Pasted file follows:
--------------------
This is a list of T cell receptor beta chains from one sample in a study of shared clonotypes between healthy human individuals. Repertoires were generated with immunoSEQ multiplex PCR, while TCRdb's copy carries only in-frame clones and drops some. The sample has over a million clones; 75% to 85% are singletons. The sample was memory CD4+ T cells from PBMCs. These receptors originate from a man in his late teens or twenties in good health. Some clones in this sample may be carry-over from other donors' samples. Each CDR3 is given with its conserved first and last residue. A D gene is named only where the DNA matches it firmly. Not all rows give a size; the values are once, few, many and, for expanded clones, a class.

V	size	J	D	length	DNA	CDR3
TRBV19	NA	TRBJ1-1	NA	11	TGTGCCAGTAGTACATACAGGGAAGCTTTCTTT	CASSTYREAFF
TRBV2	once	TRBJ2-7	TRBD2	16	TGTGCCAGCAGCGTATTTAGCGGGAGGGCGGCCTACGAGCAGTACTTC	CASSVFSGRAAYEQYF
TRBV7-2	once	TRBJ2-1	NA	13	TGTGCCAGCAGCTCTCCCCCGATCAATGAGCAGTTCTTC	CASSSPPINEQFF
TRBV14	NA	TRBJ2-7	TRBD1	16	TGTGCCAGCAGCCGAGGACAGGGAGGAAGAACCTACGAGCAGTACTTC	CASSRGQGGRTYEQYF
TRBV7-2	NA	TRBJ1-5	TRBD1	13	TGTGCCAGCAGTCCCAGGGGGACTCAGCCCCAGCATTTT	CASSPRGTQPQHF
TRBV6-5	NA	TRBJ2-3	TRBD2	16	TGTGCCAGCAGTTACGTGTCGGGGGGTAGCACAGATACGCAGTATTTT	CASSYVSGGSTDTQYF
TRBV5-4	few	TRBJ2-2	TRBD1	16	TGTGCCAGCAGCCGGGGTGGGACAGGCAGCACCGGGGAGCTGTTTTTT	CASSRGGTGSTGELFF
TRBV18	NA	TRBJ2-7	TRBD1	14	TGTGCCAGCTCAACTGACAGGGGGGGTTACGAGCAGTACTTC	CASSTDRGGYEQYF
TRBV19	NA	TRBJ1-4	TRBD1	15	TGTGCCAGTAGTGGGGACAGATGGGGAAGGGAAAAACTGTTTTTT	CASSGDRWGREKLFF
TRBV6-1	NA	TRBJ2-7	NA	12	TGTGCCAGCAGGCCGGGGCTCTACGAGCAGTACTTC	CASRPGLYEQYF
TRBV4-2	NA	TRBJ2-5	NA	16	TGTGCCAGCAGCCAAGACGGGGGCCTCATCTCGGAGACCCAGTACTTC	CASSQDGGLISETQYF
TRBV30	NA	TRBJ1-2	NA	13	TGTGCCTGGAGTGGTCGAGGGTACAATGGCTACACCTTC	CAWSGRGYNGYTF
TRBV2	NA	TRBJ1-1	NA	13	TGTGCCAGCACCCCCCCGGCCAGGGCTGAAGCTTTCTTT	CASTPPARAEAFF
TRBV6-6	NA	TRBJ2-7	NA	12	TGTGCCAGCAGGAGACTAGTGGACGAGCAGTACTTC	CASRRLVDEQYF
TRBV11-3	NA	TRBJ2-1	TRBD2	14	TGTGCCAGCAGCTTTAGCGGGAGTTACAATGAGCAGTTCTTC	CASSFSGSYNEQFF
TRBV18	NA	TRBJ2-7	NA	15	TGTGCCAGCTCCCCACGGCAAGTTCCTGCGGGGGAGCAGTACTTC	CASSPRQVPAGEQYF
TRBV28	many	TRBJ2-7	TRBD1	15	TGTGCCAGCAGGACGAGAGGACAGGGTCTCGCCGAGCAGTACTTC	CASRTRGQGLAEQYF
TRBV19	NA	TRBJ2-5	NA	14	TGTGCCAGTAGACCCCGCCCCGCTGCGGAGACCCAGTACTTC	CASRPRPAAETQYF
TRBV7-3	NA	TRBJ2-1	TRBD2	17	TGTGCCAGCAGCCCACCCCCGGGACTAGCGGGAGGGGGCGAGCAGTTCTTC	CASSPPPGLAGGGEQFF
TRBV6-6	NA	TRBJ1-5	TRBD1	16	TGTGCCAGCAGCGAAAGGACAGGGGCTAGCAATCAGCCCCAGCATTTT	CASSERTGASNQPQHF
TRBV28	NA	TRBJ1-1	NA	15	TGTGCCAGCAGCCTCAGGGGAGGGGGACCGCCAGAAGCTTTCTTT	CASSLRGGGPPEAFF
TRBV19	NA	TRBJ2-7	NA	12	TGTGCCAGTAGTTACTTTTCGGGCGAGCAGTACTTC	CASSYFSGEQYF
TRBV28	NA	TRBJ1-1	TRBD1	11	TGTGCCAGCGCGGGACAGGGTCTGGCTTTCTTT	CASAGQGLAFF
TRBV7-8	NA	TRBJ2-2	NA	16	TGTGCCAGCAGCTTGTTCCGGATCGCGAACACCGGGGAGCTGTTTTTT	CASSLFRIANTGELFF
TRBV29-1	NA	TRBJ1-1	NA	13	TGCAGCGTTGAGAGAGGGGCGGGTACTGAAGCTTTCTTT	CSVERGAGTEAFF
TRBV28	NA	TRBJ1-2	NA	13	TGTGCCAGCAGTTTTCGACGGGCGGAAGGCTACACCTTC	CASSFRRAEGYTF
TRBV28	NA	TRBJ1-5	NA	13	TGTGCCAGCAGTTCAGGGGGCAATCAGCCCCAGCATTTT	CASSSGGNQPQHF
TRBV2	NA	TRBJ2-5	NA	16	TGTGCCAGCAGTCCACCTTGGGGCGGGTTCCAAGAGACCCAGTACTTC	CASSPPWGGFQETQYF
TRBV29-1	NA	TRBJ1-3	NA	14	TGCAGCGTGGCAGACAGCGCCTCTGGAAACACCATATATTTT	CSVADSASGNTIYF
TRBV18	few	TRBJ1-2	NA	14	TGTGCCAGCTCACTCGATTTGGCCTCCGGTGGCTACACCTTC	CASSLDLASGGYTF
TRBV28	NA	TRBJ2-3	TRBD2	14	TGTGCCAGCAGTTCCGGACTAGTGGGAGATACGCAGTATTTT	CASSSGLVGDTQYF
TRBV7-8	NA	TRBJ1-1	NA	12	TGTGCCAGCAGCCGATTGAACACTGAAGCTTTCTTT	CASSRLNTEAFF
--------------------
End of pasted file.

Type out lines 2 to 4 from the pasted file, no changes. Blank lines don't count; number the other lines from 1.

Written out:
V	size	J	D	length	DNA	CDR3
TRBV19	NA	TRBJ1-1	NA	11	TGTGCCAGTAGTACATACAGGGAAGCTTTCTTT	CASSTYREAFF
TRBV2	once	TRBJ2-7	TRBD2	16	TGTGCCAGCAGCGTATTTAGCGGGAGGGCGGCCTACGAGCAGTACTTC	CASSVFSGRAAYEQYF